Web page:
Justice Dept. monitor in 4 Texas counties

WASHINGTON Brazos, Fort Bend and Galveston counties are required to provide ballots and other material in Spanish and English.

Under the federal Voting Rights Act, the Justice Department can send observers to monitor polling in 16 states with a history of discrimination.

Last year, the Justice Department settled six lawsuits that charged Texas cities, counties and school districts had violated the rights of Spanish-speaking residents by producing misleading translated materials and not having enough Spanish-speaking election workers. One lawsuit was filed against Galveston County.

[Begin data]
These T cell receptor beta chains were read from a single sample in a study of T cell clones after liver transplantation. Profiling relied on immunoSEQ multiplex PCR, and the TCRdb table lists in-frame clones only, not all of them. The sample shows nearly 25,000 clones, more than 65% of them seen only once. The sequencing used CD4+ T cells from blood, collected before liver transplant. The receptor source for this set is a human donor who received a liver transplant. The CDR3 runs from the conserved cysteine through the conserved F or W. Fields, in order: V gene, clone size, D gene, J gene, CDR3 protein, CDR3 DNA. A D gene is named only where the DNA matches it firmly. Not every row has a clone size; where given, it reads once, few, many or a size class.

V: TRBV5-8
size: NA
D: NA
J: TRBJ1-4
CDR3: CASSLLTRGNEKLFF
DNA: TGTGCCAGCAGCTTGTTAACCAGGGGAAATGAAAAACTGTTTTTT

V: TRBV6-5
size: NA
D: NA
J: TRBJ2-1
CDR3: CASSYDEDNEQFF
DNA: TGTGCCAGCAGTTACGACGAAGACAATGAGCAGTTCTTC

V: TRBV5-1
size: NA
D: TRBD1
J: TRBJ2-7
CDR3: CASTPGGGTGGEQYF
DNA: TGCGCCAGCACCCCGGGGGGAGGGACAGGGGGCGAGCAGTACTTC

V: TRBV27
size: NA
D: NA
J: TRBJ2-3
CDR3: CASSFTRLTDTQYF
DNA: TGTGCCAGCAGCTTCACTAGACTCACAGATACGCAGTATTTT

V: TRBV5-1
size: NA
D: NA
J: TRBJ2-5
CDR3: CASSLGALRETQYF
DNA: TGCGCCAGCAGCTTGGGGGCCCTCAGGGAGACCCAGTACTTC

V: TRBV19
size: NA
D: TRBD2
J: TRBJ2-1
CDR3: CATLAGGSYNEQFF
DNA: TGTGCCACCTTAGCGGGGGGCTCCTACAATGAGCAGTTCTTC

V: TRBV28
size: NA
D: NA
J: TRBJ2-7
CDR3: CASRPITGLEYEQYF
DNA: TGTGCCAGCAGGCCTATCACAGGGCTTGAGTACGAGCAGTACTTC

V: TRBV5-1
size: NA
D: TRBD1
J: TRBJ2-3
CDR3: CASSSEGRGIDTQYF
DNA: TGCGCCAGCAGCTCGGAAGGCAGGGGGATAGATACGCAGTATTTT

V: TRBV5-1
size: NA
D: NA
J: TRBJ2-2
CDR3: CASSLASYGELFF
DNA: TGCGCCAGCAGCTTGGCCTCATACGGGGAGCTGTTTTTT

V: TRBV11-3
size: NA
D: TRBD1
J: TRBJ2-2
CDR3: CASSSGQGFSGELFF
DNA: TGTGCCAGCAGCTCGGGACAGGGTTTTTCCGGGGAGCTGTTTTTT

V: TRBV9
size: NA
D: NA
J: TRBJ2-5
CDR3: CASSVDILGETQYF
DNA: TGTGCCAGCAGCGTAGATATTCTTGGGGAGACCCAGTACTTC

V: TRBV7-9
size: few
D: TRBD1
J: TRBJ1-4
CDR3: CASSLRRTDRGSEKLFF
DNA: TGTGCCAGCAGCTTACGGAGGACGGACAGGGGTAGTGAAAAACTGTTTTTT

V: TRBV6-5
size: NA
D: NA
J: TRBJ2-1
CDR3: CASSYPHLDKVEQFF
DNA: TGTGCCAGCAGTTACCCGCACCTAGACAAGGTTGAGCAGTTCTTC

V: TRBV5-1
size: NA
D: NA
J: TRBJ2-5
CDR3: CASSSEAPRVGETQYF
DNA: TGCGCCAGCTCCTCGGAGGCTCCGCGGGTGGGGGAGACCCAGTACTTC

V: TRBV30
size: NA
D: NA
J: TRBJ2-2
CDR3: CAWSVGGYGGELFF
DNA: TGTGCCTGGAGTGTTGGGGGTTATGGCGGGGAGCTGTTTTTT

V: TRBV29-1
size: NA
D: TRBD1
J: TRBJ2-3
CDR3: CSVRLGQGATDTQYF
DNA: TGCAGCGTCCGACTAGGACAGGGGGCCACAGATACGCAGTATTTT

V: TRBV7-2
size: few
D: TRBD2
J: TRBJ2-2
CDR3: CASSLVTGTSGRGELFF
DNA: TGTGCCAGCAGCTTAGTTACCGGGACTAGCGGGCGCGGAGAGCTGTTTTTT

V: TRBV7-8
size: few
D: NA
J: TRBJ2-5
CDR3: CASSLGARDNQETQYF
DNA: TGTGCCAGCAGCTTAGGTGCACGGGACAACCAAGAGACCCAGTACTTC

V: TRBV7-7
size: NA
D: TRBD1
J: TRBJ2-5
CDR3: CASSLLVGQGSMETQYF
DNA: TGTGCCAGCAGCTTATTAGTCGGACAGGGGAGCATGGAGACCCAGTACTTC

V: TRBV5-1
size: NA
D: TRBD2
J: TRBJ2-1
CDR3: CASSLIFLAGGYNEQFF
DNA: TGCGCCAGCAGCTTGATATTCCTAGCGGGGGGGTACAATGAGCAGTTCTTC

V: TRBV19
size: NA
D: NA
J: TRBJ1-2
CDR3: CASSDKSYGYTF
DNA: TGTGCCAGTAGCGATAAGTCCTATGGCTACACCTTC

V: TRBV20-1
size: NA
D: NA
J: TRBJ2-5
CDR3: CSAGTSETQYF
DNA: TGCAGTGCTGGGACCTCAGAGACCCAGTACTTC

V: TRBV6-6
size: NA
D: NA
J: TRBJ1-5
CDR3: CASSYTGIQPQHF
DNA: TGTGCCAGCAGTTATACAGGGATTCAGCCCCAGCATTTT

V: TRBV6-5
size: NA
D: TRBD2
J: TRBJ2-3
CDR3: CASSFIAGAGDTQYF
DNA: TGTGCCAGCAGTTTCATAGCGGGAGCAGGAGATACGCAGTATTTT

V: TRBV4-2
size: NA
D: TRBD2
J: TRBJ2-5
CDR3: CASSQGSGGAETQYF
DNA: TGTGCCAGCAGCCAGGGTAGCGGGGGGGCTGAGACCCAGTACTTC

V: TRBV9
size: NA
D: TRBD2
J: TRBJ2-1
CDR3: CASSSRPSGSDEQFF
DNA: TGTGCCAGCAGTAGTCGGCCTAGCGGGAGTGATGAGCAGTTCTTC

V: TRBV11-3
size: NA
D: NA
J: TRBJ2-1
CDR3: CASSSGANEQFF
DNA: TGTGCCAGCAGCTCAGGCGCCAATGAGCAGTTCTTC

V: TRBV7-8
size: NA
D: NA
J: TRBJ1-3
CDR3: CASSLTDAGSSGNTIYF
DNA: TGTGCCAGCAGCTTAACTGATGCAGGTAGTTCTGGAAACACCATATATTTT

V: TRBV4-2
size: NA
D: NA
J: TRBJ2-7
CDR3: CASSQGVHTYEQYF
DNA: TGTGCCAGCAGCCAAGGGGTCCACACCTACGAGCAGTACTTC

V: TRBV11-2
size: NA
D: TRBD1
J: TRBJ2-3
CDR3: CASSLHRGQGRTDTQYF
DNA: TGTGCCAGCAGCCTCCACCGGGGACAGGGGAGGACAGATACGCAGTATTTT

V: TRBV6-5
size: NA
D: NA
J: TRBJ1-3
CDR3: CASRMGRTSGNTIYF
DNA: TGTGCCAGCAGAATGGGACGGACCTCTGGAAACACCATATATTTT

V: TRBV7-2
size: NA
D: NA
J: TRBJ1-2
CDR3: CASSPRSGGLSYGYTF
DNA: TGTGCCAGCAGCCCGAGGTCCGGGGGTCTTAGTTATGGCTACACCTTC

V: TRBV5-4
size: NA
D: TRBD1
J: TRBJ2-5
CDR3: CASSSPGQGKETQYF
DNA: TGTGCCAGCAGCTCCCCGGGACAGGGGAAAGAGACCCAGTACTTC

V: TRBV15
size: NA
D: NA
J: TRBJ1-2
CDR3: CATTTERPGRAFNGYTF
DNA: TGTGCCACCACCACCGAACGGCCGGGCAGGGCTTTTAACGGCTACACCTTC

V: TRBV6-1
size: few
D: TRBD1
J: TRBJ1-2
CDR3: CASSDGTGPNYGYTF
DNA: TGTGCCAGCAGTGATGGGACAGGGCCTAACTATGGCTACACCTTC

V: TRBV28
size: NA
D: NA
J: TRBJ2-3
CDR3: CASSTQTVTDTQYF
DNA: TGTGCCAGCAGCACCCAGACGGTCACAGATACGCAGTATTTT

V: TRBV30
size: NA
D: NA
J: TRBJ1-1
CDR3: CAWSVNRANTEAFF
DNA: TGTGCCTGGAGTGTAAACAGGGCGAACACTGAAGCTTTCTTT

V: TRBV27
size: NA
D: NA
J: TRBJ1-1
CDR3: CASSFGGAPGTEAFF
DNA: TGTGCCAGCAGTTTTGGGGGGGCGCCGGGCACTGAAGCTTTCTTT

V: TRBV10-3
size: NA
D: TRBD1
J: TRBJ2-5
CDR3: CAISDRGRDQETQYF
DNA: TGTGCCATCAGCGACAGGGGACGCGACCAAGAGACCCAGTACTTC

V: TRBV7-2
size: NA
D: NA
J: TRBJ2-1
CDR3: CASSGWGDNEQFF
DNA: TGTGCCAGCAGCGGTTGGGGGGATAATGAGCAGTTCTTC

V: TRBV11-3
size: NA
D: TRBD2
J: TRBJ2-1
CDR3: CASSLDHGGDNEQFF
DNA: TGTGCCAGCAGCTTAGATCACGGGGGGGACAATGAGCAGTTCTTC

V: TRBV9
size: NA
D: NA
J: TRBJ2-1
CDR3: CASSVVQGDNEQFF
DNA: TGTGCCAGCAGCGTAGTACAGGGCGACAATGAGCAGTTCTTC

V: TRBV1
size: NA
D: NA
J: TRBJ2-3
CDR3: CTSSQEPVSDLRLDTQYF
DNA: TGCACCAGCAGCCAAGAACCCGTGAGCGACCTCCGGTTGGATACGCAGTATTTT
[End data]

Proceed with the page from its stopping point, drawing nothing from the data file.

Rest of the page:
Waller County has a history of voting problems. After the 2006 elections, the state attorney general's office seized county election records after complaints that black voters' rights were violated. About 300 students at Prairie View A&M University, a historically black school, said they had to wait three to four hours to vote and ended up casting provisional ballots because their names were missing from election rosters.

About 1,000 students from Prairie View marched seven miles from campus to the county courthouse last month to call attention to voting problems in the county.

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